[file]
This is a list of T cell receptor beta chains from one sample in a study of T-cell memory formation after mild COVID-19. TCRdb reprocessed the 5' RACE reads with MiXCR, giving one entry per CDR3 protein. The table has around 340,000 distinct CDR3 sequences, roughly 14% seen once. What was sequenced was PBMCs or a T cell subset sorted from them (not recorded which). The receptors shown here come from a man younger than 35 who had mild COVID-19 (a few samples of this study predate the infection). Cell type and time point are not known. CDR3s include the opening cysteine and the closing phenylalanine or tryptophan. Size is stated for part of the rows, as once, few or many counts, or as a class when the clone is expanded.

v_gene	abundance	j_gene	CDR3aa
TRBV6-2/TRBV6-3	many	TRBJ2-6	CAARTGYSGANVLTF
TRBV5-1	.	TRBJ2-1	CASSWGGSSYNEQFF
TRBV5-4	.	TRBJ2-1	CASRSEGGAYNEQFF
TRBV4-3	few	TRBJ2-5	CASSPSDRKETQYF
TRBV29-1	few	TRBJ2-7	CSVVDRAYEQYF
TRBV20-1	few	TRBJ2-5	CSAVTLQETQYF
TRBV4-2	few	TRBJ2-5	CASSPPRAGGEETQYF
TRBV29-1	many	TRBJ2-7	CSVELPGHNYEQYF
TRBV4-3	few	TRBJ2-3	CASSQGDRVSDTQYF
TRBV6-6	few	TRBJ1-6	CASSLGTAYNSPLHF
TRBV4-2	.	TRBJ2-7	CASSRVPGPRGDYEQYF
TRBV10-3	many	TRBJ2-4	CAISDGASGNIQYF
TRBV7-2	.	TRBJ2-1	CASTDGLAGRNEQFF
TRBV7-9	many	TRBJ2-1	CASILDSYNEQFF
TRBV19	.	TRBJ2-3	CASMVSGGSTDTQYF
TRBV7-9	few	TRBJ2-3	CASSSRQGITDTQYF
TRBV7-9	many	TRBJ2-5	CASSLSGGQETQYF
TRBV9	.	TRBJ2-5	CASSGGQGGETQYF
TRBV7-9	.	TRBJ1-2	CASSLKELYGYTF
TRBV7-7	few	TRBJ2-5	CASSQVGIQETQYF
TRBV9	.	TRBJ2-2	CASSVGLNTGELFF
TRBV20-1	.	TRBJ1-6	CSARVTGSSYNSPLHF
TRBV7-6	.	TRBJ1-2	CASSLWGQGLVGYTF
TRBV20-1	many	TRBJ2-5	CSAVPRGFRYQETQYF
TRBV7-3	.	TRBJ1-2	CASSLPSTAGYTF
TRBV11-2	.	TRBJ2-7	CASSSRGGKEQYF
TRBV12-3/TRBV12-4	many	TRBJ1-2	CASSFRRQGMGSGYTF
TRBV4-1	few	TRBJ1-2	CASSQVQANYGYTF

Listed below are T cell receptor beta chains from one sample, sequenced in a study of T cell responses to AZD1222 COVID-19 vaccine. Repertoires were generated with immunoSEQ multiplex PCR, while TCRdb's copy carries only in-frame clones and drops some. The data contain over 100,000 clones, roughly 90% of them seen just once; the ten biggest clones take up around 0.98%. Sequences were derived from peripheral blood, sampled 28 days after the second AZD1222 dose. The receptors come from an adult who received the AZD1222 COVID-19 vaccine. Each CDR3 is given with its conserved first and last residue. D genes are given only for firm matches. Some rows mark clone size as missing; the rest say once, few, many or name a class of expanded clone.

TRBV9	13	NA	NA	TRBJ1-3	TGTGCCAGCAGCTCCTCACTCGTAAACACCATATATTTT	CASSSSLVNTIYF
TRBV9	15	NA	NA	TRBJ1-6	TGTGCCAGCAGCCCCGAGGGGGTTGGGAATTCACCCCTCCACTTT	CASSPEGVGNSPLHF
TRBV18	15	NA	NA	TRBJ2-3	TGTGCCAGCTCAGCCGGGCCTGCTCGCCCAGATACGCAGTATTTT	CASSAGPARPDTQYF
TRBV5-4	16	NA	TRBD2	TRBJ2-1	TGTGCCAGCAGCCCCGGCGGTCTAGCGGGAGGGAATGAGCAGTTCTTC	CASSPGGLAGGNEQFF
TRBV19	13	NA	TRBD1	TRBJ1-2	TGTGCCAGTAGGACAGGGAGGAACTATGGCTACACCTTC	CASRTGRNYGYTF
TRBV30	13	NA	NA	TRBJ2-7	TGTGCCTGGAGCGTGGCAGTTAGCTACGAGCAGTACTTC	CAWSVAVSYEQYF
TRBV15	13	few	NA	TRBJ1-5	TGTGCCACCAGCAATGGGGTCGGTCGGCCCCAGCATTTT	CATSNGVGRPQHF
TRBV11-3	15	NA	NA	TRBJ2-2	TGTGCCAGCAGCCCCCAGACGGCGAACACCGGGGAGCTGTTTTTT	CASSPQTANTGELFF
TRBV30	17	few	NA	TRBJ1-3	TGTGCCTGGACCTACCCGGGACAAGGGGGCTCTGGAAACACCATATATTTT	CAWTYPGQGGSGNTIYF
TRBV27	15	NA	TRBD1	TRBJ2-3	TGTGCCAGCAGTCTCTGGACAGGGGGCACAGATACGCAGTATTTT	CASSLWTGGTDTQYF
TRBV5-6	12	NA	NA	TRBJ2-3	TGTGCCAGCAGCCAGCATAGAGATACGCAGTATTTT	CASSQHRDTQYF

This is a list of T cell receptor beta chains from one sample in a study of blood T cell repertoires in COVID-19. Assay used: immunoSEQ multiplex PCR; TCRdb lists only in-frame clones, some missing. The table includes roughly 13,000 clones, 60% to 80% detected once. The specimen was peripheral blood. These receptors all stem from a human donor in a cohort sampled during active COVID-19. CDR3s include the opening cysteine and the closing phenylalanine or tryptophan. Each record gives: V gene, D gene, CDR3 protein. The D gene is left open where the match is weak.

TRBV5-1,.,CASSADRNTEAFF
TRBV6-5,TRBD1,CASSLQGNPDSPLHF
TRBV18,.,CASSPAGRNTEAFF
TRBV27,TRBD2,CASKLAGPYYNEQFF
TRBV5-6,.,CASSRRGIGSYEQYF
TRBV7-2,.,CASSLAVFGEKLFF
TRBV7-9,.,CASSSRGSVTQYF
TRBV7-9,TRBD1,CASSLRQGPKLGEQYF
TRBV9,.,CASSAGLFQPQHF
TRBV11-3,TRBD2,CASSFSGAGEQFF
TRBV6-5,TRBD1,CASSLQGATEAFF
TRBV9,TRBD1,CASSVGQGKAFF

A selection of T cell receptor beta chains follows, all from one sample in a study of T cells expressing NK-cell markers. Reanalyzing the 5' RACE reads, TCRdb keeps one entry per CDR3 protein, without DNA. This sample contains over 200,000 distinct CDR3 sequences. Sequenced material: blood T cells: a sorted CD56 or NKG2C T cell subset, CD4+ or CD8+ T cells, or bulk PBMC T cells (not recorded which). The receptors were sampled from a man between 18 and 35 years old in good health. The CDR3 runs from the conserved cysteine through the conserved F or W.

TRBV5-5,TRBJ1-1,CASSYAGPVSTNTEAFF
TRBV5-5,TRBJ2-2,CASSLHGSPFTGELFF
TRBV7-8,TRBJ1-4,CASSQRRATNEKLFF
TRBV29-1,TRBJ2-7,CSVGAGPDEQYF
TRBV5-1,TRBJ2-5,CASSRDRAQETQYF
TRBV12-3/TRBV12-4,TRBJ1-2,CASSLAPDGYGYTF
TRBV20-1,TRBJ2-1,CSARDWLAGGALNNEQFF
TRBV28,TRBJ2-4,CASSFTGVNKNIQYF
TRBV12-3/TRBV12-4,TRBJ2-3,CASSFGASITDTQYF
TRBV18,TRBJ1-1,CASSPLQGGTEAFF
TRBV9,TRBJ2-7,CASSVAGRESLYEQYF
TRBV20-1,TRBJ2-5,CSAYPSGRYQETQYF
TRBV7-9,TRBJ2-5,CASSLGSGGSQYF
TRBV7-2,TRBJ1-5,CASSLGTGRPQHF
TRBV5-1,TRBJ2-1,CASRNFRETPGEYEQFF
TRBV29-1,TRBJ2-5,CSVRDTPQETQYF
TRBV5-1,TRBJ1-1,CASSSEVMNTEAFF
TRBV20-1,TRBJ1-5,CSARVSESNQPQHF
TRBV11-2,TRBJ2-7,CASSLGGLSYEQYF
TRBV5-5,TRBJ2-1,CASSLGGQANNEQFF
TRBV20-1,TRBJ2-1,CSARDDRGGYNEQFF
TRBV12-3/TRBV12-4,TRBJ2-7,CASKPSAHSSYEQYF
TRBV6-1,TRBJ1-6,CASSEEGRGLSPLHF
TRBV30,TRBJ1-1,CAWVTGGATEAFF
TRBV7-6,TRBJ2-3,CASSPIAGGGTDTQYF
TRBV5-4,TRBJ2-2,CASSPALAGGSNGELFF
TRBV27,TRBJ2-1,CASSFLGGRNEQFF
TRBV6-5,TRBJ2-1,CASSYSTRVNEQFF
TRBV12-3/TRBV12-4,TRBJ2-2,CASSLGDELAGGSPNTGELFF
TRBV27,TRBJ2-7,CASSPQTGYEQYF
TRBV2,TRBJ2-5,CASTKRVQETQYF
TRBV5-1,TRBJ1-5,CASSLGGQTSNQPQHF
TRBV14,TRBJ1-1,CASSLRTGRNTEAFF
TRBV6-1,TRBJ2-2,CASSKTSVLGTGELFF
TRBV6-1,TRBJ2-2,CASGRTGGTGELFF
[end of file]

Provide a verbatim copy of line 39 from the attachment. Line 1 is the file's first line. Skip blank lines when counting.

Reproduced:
TRBV11-3	15	NA	NA	TRBJ2-2	TGTGCCAGCAGCCCCCAGACGGCGAACACCGGGGAGCTGTTTTTT	CASSPQTANTGELFF